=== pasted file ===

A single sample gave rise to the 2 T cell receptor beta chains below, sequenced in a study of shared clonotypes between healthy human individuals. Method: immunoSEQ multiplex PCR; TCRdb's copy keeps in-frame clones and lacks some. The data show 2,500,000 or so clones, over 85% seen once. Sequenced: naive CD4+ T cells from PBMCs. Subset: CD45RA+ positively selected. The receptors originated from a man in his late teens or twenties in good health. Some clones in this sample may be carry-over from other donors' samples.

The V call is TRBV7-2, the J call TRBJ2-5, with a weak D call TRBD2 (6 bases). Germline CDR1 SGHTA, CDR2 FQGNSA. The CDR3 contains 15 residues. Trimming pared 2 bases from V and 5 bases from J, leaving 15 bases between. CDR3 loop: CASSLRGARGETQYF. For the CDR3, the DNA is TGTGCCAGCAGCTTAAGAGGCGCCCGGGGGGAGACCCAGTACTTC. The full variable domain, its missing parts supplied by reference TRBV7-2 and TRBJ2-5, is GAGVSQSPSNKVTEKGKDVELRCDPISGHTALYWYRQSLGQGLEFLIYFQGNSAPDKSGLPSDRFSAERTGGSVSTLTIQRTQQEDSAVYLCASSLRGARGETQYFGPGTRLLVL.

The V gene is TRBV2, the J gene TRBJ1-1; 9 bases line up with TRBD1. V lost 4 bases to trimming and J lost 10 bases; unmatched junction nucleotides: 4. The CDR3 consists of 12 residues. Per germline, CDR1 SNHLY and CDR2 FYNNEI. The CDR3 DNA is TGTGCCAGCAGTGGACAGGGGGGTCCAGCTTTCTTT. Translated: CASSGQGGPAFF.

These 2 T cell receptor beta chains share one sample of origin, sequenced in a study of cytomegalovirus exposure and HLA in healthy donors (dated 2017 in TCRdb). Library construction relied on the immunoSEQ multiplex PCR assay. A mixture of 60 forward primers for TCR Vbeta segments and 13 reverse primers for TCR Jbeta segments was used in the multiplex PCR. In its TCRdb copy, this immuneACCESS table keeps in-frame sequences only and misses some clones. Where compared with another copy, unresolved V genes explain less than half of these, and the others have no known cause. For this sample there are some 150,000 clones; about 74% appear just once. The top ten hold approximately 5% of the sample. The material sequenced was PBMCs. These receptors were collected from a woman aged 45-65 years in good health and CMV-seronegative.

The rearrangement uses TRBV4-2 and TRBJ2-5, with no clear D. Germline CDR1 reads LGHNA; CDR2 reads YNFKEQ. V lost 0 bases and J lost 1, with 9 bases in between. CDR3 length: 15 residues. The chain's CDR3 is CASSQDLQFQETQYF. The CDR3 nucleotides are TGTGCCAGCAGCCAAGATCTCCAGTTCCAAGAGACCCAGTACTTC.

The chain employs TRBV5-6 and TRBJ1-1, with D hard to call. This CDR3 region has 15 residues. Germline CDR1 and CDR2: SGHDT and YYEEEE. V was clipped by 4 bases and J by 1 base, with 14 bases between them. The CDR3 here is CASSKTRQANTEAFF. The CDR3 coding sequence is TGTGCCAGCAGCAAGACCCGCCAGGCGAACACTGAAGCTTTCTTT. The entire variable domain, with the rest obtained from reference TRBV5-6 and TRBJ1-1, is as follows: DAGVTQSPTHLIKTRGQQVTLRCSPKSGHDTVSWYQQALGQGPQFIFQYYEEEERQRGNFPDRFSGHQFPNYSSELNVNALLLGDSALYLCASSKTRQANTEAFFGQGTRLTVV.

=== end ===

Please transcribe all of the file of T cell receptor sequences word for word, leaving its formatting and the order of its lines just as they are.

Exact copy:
A single sample gave rise to the 2 T cell receptor beta chains below, sequenced in a study of shared clonotypes between healthy human individuals. Method: immunoSEQ multiplex PCR; TCRdb's copy keeps in-frame clones and lacks some. The data show 2,500,000 or so clones, over 85% seen once. Sequenced: naive CD4+ T cells from PBMCs. Subset: CD45RA+ positively selected. The receptors originated from a man in his late teens or twenties in good health. Some clones in this sample may be carry-over from other donors' samples.

The V call is TRBV7-2, the J call TRBJ2-5, with a weak D call TRBD2 (6 bases). Germline CDR1 SGHTA, CDR2 FQGNSA. The CDR3 contains 15 residues. Trimming pared 2 bases from V and 5 bases from J, leaving 15 bases between. CDR3 loop: CASSLRGARGETQYF. For the CDR3, the DNA is TGTGCCAGCAGCTTAAGAGGCGCCCGGGGGGAGACCCAGTACTTC. The full variable domain, its missing parts supplied by reference TRBV7-2 and TRBJ2-5, is GAGVSQSPSNKVTEKGKDVELRCDPISGHTALYWYRQSLGQGLEFLIYFQGNSAPDKSGLPSDRFSAERTGGSVSTLTIQRTQQEDSAVYLCASSLRGARGETQYFGPGTRLLVL.

The V gene is TRBV2, the J gene TRBJ1-1; 9 bases line up with TRBD1. V lost 4 bases to trimming and J lost 10 bases; unmatched junction nucleotides: 4. The CDR3 consists of 12 residues. Per germline, CDR1 SNHLY and CDR2 FYNNEI. The CDR3 DNA is TGTGCCAGCAGTGGACAGGGGGGTCCAGCTTTCTTT. Translated: CASSGQGGPAFF.

These 2 T cell receptor beta chains share one sample of origin, sequenced in a study of cytomegalovirus exposure and HLA in healthy donors (dated 2017 in TCRdb). Library construction relied on the immunoSEQ multiplex PCR assay. A mixture of 60 forward primers for TCR Vbeta segments and 13 reverse primers for TCR Jbeta segments was used in the multiplex PCR. In its TCRdb copy, this immuneACCESS table keeps in-frame sequences only and misses some clones. Where compared with another copy, unresolved V genes explain less than half of these, and the others have no known cause. For this sample there are some 150,000 clones; about 74% appear just once. The top ten hold approximately 5% of the sample. The material sequenced was PBMCs. These receptors were collected from a woman aged 45-65 years in good health and CMV-seronegative.

The rearrangement uses TRBV4-2 and TRBJ2-5, with no clear D. Germline CDR1 reads LGHNA; CDR2 reads YNFKEQ. V lost 0 bases and J lost 1, with 9 bases in between. CDR3 length: 15 residues. The chain's CDR3 is CASSQDLQFQETQYF. The CDR3 nucleotides are TGTGCCAGCAGCCAAGATCTCCAGTTCCAAGAGACCCAGTACTTC.

The chain employs TRBV5-6 and TRBJ1-1, with D hard to call. This CDR3 region has 15 residues. Germline CDR1 and CDR2: SGHDT and YYEEEE. V was clipped by 4 bases and J by 1 base, with 14 bases between them. The CDR3 here is CASSKTRQANTEAFF. The CDR3 coding sequence is TGTGCCAGCAGCAAGACCCGCCAGGCGAACACTGAAGCTTTCTTT. The entire variable domain, with the rest obtained from reference TRBV5-6 and TRBJ1-1, is as follows: DAGVTQSPTHLIKTRGQQVTLRCSPKSGHDTVSWYQQALGQGPQFIFQYYEEEERQRGNFPDRFSGHQFPNYSSELNVNALLLGDSALYLCASSKTRQANTEAFFGQGTRLTVV.